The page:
The thing is, both Snotlout and Hookfang screw up more often than they successfully exhibit their great warrior skills. Hookfang will make mistakes all the time, such as making situations worse when trying to rescue Snotlout from the Changewings in “We Are Family Part 1” or burning up the dummies he is supposed to be recognizing in both “Thawfest” and “Best in Show.” Snotlout likewise frequently fumbles and finds himself missing his throw when trying to hit a Nadder in HTTYD 1, among other such incidences. Let’s think of all the times his rump has been roasted by his own dragon.

Snotlout and Hookfang’s temperament similarities still keep on going. They are not good at demonstrating affection. Snotlout puffs up himself and tries to hide when he cries, even acting outwardly incapable of understanding the concept of a broken heart. Hookfang, on his own part, is more likely to walk away with a flick of his tail than give his rider a cuddle. And they always treat each other with that rough dysfunctionality, Snotlout shouting at his stupid stubborn dragon to do something, his dragon unyieldingly flying away and paying no heed to the Viking.

Yet despite this, both are very much capable of affection. “Viking for Hire” shows Hookfang excitedly caressing the Jorgensen boy with his snout, and “Race to Fireworm Island” is all about how much boy and dragon are willing to do for one another. That’s the part where Snotlout returns Hookfang’s “hug”.

These two are completely one hundred percent made for each other. Snotlout’s dragon in the books might be a pretentious female dragon named Fireworm, but it’s simple canon that he takes a Monstrous Nightmare. And the Monstrous Nightmare in both books and movies is considered to be a dragon of high status. It’s the hardest to fight in the movies and it’s the hunting dragon reserved for the chief in the books. And Snotlout and Hookfang are the prototype Vikings until Hiccup and Toothless swoop in and unintentionally take over the spotlight themselves.

Astrid and Stormfly

The Deadly Nadder is a nimble, dexterous dragon, just like Astrid is. It is very intelligent, just like Astrid is. It also is thorny, just like Astrid is. I mean, come on. Look at those designs. Stormfly and Astrid both have spikes all over them. The early sketches shown in the art book show Astrid was always intended to hop onto a Deadly Nadder, and thus their physical designs and abilities parallel each other nicely.

I think it goes deeper than that, though, based upon the description of the Nadder in the art book. “This skilled flier has an explosive temper that makes it a daunting airborne opponent but if you stand right in front of its nose you’ll be in its blind spot and it won’t be able to see you” (p. 40).

I feel this is a good characterization of Astrid, too. She has her own blindspots regarding Hiccup and the dragons within the first half of HTTYD 1, not to mention she is nothing short of a short-tempered gymnast, too. And despite the frightening temperament of both, Astrid and Stormfly alike are actually rather sweet and affectionate individuals.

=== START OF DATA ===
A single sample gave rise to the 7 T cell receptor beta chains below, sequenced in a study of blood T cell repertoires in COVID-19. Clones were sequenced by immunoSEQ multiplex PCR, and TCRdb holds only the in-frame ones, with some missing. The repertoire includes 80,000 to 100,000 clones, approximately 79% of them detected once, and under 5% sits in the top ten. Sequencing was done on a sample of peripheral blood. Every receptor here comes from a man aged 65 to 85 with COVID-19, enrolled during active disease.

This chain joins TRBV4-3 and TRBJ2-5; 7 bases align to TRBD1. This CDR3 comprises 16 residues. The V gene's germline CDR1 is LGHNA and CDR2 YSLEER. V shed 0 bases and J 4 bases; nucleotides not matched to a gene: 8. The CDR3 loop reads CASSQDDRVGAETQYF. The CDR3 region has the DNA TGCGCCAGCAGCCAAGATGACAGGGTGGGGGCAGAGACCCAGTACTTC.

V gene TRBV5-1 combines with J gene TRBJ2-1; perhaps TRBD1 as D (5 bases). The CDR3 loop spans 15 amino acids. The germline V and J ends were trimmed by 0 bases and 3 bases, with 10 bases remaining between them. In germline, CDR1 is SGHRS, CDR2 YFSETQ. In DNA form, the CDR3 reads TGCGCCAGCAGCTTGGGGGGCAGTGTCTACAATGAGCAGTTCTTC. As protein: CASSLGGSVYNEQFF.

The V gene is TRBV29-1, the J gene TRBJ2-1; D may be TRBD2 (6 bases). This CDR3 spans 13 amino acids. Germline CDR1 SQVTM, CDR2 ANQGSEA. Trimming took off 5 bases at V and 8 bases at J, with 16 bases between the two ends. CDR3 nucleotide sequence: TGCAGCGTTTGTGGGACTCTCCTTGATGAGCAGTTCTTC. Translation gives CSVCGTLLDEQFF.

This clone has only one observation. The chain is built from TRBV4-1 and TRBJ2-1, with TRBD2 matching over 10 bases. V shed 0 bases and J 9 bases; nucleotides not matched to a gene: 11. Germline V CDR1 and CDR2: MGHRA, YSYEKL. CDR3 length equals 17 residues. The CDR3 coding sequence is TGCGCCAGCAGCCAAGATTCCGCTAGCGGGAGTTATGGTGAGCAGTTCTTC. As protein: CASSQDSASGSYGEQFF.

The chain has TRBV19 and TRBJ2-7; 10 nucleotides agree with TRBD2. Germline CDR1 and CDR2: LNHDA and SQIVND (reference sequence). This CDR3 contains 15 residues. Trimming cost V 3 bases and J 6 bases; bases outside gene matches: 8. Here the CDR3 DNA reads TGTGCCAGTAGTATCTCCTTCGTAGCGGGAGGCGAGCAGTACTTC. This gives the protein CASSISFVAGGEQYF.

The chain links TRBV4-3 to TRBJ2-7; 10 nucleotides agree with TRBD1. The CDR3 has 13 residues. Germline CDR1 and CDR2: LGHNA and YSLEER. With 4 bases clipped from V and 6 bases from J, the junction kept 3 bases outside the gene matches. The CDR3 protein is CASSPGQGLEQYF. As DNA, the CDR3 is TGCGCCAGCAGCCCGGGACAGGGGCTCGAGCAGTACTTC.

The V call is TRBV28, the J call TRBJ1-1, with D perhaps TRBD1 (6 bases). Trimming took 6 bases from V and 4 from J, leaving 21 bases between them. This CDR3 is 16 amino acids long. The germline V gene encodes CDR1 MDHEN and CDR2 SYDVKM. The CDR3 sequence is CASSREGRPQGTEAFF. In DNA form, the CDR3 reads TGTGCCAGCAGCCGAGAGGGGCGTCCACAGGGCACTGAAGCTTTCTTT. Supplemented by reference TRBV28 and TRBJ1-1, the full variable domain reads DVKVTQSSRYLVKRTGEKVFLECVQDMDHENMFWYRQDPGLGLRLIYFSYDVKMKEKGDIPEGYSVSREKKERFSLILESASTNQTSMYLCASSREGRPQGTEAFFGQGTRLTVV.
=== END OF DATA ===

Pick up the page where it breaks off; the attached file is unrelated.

Ruffnut and Tuffnut and Barf and Belch

Barf and Belch are two separate heads but connected together as one dragon, just as Ruffnut and Tuffnut are two individuals but “stuck with each other since birth”. The two twins and the double Zippleback heads might appear the same at first look, too, but each has their own uniqueness. Ruffnut and Tuffnut have distinct personality differences just like Barf expels green gas while Belch lights it. But all those heads can make for extreme dysfunction at times, too, especially since not one of those heads in the entire crowd is incredibly bright. Don’t get me wrong - all of them DO have intelligence and demonstrate it well - but they also have tendencies to overlook obvious details.

Fishlegs and Meatlug

Fishlegs originally was supposed to ride the Hideous Zippleback rather than a Gronckle in the movies, more closely paralleling the three-headed dragon book!Fishlegs befriends. However, this does not mean Fishlegs and Meatlug are unsuited for one another. On the contrary, I find this one of the pairs with the most obvious chemistry, and not just because they are always physically demonstrating their affection to each other.

Fishlegs and Meatlug have both been designed to be husky, the Gronckle taking on the appearance of “boulders” and Fishleg’s shape being all about squares. I feel like they belong in those photsets of owners that look too much like their pets. Beyond that, both of these characters are a “gem of a different color,” meant to be unique and divergent from the others. Fishlegs is the oddball dragon geek of the bunch, while Meatlug is “the most atypical-looking dragon in the line-up” (p. 36). And they both struggle with being unappreciated by the others for their actually very impressive skills. Meatlug might be the slowest flier and Fishlegs not much competition in the Dragon Training ring, but both have abilities that the other dragons and riders cannot at all do.